Risk Assessment extended

Risk Assessment Guidance where the bells have not been rung for an extended period. #

The following was previously published as a .pdf file on the CCCBR website.

Introduction #

These notes offer advice about issues to consider in a health and safety risk assessment of the bells and tower prior to the bells being rung after an extended period (several months or more) during which they have not been rung. This could concern a single bell, manual chimes or change ringing bells. The notes were first compiled to aid ringers to return to towers to ring bells when restrictions due to Covid-19 were eased, but are applicable after other periods of non-use for whatever reason. The notes may assist the tower authority and bell ringers; they do not intend to provide comprehensive information about health and safety or risk assessments generally.

Although this document may look long, the time taken to make the checks will not be time-consuming if the bells and associated installation were maintained in good condition and rung frequently (a few times a month) until ringing stopped. The longer ago that ringing was stopped and any maintenance was done, then the more thorough the checks required. A few key items may have occurred regardless of when the bells were last rung.

A risk assessment of the tower and bells will form part of the risk assessment for the whole building.

  • The risk assessment will be completed by the Responsible Person appointed by the tower authority and it is advised that one or more experienced ringers assist with this.
  • The whole risk assessment should be recorded, dated and reported to the tower authority.
  • Remedial work should be undertaken by competent people.
  • Ringers are advised to check that the actions are completed before ringing commences.

Belfry Upkeep may be used as an aide memoire for undertaking basic maintenance checks.

Note that any work to bells, other than what is deemed to be minor maintenance should be done with the correct permissions and faculties in place, and in accordance with all relevant health and safety policies. Advice on faculties is available within Belfry Upkeep. Few towers were designed or built to comply with current legislation and many are extremely historic and vulnerable structures.

Ringers may be in buildings at times when the building is otherwise unoccupied, and also in parts of the building that are separate and less accessible from the rest of the building.

Each building and tower has to considered carefully and have in place specific procedures and policies that are suitable.

Most towers with rings of bells are within the jurisdiction of the Church of England. These notes focus on these but the issues are likely to apply to bells in towers owned by other organisations, in churches of other denominations, and also churches elsewhere in the world. Local legislation and circumstances should always be taken into account.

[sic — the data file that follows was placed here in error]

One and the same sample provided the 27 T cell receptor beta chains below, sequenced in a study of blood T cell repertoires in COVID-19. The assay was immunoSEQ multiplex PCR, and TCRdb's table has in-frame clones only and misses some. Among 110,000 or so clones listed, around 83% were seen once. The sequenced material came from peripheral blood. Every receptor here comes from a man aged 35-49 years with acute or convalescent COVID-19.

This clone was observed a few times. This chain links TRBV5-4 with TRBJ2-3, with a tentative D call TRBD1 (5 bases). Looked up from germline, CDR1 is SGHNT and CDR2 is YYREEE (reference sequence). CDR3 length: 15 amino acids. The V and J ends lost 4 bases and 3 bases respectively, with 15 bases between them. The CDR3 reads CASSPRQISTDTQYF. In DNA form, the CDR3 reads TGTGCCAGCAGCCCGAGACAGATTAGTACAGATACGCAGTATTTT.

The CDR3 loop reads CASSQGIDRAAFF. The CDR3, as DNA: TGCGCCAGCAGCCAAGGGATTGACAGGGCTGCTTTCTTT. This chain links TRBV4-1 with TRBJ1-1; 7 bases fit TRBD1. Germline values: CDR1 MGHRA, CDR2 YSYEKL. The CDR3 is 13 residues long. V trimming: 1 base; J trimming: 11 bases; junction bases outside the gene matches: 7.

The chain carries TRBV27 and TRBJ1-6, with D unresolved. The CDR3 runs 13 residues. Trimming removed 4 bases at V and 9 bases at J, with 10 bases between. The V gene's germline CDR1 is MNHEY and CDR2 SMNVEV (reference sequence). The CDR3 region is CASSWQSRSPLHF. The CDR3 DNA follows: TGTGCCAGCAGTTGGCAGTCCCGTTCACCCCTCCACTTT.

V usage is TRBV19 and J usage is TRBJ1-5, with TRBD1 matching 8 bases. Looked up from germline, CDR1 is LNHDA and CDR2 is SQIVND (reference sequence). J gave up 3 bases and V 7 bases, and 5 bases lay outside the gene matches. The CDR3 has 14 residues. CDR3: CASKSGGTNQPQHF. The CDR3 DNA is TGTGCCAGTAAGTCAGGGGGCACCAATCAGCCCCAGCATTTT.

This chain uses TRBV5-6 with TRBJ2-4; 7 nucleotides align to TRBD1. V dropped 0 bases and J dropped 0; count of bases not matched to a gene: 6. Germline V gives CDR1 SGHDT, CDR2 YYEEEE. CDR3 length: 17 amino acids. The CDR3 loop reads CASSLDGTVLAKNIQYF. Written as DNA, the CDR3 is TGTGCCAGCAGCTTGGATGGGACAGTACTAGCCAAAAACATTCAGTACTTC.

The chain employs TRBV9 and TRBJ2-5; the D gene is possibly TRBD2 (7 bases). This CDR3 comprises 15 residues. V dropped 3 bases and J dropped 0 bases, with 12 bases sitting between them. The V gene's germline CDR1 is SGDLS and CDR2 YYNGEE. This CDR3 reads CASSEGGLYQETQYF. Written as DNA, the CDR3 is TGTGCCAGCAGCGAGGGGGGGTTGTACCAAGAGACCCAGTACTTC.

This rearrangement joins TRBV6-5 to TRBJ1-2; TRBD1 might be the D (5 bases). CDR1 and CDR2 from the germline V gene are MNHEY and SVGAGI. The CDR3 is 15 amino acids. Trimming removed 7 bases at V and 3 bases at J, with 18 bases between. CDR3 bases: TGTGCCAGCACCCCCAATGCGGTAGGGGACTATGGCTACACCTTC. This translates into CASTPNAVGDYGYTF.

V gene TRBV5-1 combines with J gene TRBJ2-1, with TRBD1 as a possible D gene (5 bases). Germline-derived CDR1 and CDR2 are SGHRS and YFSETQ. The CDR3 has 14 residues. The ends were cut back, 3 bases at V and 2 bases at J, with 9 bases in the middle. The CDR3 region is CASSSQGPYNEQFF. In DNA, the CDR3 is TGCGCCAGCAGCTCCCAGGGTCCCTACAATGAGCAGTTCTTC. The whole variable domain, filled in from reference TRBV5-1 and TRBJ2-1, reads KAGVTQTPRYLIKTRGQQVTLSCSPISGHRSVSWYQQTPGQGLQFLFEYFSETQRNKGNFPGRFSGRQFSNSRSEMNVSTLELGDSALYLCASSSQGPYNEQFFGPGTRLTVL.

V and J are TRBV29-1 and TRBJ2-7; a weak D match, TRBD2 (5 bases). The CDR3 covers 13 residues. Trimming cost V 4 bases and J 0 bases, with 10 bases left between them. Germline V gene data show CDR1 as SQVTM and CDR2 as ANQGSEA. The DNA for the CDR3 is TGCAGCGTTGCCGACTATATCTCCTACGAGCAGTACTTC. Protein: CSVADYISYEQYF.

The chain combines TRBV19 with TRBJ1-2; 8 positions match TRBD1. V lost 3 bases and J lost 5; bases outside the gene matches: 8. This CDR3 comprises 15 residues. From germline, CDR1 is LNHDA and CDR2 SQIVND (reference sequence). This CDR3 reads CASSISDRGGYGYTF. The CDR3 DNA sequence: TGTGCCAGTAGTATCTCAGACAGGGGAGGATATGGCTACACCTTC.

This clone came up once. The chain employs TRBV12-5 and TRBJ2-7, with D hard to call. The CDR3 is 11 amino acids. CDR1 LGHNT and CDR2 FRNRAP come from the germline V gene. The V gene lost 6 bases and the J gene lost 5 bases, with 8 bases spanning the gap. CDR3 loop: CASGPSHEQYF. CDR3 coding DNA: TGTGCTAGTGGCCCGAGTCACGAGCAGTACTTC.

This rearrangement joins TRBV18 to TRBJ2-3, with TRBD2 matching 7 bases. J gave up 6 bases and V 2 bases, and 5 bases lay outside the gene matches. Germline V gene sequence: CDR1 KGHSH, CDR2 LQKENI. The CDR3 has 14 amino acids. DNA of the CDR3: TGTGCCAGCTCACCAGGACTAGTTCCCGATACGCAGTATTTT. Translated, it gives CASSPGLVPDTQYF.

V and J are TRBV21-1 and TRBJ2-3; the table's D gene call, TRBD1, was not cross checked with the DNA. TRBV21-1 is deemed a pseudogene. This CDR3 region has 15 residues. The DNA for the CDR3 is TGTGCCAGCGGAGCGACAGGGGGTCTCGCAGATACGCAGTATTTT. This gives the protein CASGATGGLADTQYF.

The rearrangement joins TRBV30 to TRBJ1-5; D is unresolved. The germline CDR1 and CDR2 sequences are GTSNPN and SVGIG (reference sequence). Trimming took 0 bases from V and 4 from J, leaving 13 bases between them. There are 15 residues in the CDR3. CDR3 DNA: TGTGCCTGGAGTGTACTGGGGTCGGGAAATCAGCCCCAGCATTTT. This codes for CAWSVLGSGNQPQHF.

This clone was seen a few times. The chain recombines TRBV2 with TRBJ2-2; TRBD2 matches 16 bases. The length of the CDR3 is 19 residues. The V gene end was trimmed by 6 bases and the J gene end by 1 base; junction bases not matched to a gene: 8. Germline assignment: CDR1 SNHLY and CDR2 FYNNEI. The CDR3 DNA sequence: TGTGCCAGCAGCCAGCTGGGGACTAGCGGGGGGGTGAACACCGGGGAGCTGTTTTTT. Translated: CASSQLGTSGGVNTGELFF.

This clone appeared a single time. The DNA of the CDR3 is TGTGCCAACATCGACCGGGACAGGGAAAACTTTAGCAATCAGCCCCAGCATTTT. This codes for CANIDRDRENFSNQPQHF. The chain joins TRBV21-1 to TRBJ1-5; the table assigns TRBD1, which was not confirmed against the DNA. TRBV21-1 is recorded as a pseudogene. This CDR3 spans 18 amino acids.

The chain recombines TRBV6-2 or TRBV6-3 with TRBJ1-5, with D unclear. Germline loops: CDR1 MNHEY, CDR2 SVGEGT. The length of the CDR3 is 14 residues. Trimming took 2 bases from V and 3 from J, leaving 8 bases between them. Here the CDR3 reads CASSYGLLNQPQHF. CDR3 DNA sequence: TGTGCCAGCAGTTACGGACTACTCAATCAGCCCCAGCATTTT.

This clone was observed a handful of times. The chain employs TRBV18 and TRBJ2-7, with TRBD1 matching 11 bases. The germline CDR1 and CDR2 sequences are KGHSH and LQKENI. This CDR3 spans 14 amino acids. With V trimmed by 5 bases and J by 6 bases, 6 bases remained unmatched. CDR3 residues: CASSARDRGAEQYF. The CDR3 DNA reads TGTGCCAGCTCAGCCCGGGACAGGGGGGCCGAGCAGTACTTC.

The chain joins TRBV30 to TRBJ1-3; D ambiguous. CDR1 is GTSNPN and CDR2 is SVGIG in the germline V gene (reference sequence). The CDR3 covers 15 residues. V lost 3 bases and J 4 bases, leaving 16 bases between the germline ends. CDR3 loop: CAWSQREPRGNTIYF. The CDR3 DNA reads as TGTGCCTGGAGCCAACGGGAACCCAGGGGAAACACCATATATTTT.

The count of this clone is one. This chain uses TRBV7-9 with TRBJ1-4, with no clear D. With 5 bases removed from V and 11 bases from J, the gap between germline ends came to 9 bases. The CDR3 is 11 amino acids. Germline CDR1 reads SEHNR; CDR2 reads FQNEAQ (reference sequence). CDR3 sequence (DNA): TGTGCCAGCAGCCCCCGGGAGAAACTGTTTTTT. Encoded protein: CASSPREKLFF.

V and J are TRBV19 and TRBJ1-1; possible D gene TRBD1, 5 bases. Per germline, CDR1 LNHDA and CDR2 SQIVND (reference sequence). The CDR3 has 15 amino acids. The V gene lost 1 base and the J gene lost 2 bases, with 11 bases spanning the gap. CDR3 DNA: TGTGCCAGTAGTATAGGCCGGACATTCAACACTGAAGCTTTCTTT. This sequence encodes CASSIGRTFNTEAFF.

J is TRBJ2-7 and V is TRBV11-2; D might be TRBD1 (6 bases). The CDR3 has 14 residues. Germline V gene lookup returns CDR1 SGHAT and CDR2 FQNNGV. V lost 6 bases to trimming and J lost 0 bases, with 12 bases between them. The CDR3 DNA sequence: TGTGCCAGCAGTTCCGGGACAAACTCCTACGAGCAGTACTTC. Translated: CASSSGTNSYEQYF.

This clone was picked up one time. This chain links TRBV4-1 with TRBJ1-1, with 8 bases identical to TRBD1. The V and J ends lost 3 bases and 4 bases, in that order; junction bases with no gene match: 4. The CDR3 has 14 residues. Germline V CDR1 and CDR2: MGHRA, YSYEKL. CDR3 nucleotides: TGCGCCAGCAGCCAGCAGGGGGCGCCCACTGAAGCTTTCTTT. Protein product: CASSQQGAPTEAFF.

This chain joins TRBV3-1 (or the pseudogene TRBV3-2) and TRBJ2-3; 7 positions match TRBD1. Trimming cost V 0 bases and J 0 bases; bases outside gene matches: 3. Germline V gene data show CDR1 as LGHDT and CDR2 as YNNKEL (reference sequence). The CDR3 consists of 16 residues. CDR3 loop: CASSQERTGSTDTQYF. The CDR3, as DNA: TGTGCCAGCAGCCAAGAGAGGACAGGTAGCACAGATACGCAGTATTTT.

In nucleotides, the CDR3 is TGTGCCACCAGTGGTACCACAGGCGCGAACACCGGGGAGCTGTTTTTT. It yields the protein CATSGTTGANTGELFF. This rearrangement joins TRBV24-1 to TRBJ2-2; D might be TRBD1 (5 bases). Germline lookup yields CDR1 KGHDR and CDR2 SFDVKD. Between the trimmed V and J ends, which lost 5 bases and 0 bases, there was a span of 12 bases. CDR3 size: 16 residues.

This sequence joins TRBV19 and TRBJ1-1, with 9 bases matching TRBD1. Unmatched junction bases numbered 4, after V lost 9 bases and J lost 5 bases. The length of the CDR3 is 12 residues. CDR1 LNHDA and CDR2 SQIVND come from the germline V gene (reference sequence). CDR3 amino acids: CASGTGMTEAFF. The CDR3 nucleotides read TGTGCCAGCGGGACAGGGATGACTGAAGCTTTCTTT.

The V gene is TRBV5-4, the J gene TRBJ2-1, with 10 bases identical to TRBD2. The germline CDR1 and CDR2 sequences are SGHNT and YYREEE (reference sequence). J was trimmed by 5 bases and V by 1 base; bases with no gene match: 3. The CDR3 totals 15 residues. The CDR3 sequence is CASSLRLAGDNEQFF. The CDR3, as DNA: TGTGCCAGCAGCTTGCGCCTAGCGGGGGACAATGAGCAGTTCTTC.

Responsibilty for Safety #

It is important to note that the responsibility for health and safety and risk assessment rests with the tower authority. It is best that one or more experienced ringers work together with the tower authority to prepare the risk assessment and that it is dated. Normally, in a church, the Incumbent should have appointed a Responsible Person for health and safety matters. Ringers need to use their experience and knowledge of ringing and bell installations to assist the tower authority in carrying out and implementing risk assessments within the tower.

Issues to Consider #

This document is in two parts:

  • The first part covers some issues that should be considered when carrying out a risk assessment prior to conducting checks of the conditions of the bells and their installation in a tower after period of non-use (typically 3 months or more). This is not intended to be an exhaustive list, nor is it suitable or relevant for every tower; it is intended as a guide for those involved to consider the hazards that may be present in their own tower.
  • The second part is a brief list of things that should be checked as part of a pre-ringing inspection. Again, it is not an exhaustive list but covers the main points. Each installation may have its own idiosyncrasies that require specific consideration and attention.

The tower authority may have its own Risk assessment recording sheets; a tabular format is recommended.


Disclaimer #

Whilst every effort has been made to ensure the accuracy of this information, neither contributors nor the Central Council of Church Bell Ringers can accept responsibility for any inaccuracies or for any activities undertaken based on the information provided.

Version 1.1, March 2023

© 2023 Central Council of Church Bell Ringers